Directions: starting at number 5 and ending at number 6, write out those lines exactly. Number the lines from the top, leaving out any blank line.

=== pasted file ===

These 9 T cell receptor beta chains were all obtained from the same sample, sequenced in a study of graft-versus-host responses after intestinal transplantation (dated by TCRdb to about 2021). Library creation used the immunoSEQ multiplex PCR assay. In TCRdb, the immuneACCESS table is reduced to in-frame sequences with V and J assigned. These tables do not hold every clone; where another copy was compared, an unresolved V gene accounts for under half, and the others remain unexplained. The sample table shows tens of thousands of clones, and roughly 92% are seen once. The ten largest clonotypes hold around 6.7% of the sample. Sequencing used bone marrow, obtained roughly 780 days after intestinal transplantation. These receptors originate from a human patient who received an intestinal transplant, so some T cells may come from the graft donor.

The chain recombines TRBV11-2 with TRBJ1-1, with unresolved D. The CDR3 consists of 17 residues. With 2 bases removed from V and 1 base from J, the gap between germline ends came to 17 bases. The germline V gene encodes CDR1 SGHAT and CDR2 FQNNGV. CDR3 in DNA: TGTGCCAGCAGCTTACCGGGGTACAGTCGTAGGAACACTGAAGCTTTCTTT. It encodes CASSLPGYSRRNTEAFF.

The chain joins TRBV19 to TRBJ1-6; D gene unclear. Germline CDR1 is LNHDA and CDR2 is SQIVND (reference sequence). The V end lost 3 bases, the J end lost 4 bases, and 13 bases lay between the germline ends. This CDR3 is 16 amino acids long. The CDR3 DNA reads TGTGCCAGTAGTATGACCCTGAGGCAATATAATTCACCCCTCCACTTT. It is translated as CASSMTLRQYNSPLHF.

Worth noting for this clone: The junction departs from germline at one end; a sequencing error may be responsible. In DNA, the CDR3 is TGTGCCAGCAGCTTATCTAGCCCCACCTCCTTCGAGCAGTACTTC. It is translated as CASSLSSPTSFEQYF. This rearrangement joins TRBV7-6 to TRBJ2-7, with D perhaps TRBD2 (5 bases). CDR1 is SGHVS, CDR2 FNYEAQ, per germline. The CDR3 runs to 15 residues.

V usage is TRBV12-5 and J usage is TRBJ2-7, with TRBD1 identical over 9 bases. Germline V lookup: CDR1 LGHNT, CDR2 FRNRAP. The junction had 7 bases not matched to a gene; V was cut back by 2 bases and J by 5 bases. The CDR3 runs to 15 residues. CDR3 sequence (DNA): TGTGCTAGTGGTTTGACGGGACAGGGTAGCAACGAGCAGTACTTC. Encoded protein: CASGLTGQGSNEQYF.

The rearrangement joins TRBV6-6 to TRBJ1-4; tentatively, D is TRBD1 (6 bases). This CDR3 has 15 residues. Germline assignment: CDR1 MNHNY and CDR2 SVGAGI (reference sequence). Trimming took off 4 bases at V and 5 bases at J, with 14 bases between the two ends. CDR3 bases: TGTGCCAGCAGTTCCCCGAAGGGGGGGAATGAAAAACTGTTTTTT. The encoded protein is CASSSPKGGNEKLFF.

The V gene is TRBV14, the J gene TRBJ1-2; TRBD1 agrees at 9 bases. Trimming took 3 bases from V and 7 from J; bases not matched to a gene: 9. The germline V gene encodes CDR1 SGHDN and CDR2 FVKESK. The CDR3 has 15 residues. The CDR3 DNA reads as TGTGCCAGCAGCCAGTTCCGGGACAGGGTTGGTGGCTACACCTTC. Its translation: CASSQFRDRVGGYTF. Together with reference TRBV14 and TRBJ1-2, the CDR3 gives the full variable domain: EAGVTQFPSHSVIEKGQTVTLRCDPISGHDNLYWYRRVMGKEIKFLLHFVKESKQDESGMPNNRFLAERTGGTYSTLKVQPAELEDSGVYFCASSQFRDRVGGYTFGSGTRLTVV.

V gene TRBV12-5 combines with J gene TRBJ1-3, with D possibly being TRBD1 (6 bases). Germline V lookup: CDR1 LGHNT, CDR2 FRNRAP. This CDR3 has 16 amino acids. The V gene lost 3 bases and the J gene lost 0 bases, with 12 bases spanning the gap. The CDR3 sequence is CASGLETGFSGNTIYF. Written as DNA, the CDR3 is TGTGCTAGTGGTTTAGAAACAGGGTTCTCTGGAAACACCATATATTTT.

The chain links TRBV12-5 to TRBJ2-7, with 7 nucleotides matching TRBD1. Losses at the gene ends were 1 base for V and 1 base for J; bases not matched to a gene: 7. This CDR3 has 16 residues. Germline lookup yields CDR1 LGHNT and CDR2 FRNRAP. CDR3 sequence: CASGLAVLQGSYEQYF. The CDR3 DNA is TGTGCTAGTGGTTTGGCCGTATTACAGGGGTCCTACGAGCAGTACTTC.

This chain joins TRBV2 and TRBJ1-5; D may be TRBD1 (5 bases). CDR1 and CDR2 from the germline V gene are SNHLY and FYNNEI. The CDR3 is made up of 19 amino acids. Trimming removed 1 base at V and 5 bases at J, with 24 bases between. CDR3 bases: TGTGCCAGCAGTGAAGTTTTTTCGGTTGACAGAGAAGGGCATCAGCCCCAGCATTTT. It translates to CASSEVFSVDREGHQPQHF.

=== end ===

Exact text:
V usage is TRBV12-5 and J usage is TRBJ2-7, with TRBD1 identical over 9 bases. Germline V lookup: CDR1 LGHNT, CDR2 FRNRAP. The junction had 7 bases not matched to a gene; V was cut back by 2 bases and J by 5 bases. The CDR3 runs to 15 residues. CDR3 sequence (DNA): TGTGCTAGTGGTTTGACGGGACAGGGTAGCAACGAGCAGTACTTC. Encoded protein: CASGLTGQGSNEQYF.

The rearrangement joins TRBV6-6 to TRBJ1-4; tentatively, D is TRBD1 (6 bases). This CDR3 has 15 residues. Germline assignment: CDR1 MNHNY and CDR2 SVGAGI (reference sequence). Trimming took off 4 bases at V and 5 bases at J, with 14 bases between the two ends. CDR3 bases: TGTGCCAGCAGTTCCCCGAAGGGGGGGAATGAAAAACTGTTTTTT. The encoded protein is CASSSPKGGNEKLFF.